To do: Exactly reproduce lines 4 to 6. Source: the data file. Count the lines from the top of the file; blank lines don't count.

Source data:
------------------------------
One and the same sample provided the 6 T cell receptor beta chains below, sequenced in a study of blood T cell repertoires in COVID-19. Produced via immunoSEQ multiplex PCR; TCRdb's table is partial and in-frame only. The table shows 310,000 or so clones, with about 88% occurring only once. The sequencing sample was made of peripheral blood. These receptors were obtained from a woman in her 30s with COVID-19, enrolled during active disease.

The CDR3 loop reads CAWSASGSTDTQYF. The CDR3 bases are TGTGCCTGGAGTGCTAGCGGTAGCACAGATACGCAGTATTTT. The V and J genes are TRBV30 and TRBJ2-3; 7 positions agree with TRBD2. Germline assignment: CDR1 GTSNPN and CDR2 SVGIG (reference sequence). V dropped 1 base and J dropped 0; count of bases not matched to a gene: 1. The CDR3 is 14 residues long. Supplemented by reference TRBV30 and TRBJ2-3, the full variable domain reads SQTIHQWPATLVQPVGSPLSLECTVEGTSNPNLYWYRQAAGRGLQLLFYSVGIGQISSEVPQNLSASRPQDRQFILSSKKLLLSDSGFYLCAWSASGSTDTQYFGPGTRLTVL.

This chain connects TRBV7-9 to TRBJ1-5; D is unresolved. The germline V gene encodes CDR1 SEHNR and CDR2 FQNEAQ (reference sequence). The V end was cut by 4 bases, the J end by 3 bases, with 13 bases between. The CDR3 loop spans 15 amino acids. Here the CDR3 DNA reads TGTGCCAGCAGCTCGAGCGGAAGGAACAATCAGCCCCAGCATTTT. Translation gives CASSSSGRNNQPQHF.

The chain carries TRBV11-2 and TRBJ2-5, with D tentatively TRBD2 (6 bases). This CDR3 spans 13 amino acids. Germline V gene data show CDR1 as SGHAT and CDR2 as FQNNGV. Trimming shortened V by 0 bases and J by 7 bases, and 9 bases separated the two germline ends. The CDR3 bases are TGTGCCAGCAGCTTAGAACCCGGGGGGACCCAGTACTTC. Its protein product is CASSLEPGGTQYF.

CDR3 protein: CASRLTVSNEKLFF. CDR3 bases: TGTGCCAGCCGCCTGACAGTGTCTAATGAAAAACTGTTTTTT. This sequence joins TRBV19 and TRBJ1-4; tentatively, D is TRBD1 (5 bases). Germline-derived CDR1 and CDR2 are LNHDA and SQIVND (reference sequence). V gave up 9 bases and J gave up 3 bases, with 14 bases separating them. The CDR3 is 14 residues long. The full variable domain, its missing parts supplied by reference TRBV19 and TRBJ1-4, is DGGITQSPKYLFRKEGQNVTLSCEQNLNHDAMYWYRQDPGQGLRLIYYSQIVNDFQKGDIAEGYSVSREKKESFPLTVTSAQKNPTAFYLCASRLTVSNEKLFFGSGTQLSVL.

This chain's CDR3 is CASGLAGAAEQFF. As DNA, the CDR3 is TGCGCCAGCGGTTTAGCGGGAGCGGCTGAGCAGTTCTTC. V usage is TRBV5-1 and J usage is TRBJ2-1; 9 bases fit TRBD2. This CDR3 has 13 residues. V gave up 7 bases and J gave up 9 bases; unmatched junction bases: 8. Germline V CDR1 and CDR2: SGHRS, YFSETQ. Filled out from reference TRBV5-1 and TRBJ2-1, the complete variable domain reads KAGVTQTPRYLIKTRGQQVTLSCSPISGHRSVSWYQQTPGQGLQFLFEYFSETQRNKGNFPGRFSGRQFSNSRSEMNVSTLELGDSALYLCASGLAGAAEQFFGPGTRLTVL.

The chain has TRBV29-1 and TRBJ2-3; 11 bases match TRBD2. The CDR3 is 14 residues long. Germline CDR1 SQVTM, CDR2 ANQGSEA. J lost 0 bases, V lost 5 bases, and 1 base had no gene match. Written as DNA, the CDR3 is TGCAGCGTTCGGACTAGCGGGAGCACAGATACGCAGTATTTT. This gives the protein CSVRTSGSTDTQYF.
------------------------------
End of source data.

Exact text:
The chain carries TRBV11-2 and TRBJ2-5, with D tentatively TRBD2 (6 bases). This CDR3 spans 13 amino acids. Germline V gene data show CDR1 as SGHAT and CDR2 as FQNNGV. Trimming shortened V by 0 bases and J by 7 bases, and 9 bases separated the two germline ends. The CDR3 bases are TGTGCCAGCAGCTTAGAACCCGGGGGGACCCAGTACTTC. Its protein product is CASSLEPGGTQYF.

CDR3 protein: CASRLTVSNEKLFF. CDR3 bases: TGTGCCAGCCGCCTGACAGTGTCTAATGAAAAACTGTTTTTT. This sequence joins TRBV19 and TRBJ1-4; tentatively, D is TRBD1 (5 bases). Germline-derived CDR1 and CDR2 are LNHDA and SQIVND (reference sequence). V gave up 9 bases and J gave up 3 bases, with 14 bases separating them. The CDR3 is 14 residues long. The full variable domain, its missing parts supplied by reference TRBV19 and TRBJ1-4, is DGGITQSPKYLFRKEGQNVTLSCEQNLNHDAMYWYRQDPGQGLRLIYYSQIVNDFQKGDIAEGYSVSREKKESFPLTVTSAQKNPTAFYLCASRLTVSNEKLFFGSGTQLSVL.

This chain's CDR3 is CASGLAGAAEQFF. As DNA, the CDR3 is TGCGCCAGCGGTTTAGCGGGAGCGGCTGAGCAGTTCTTC. V usage is TRBV5-1 and J usage is TRBJ2-1; 9 bases fit TRBD2. This CDR3 has 13 residues. V gave up 7 bases and J gave up 9 bases; unmatched junction bases: 8. Germline V CDR1 and CDR2: SGHRS, YFSETQ. Filled out from reference TRBV5-1 and TRBJ2-1, the complete variable domain reads KAGVTQTPRYLIKTRGQQVTLSCSPISGHRSVSWYQQTPGQGLQFLFEYFSETQRNKGNFPGRFSGRQFSNSRSEMNVSTLELGDSALYLCASGLAGAAEQFFGPGTRLTVL.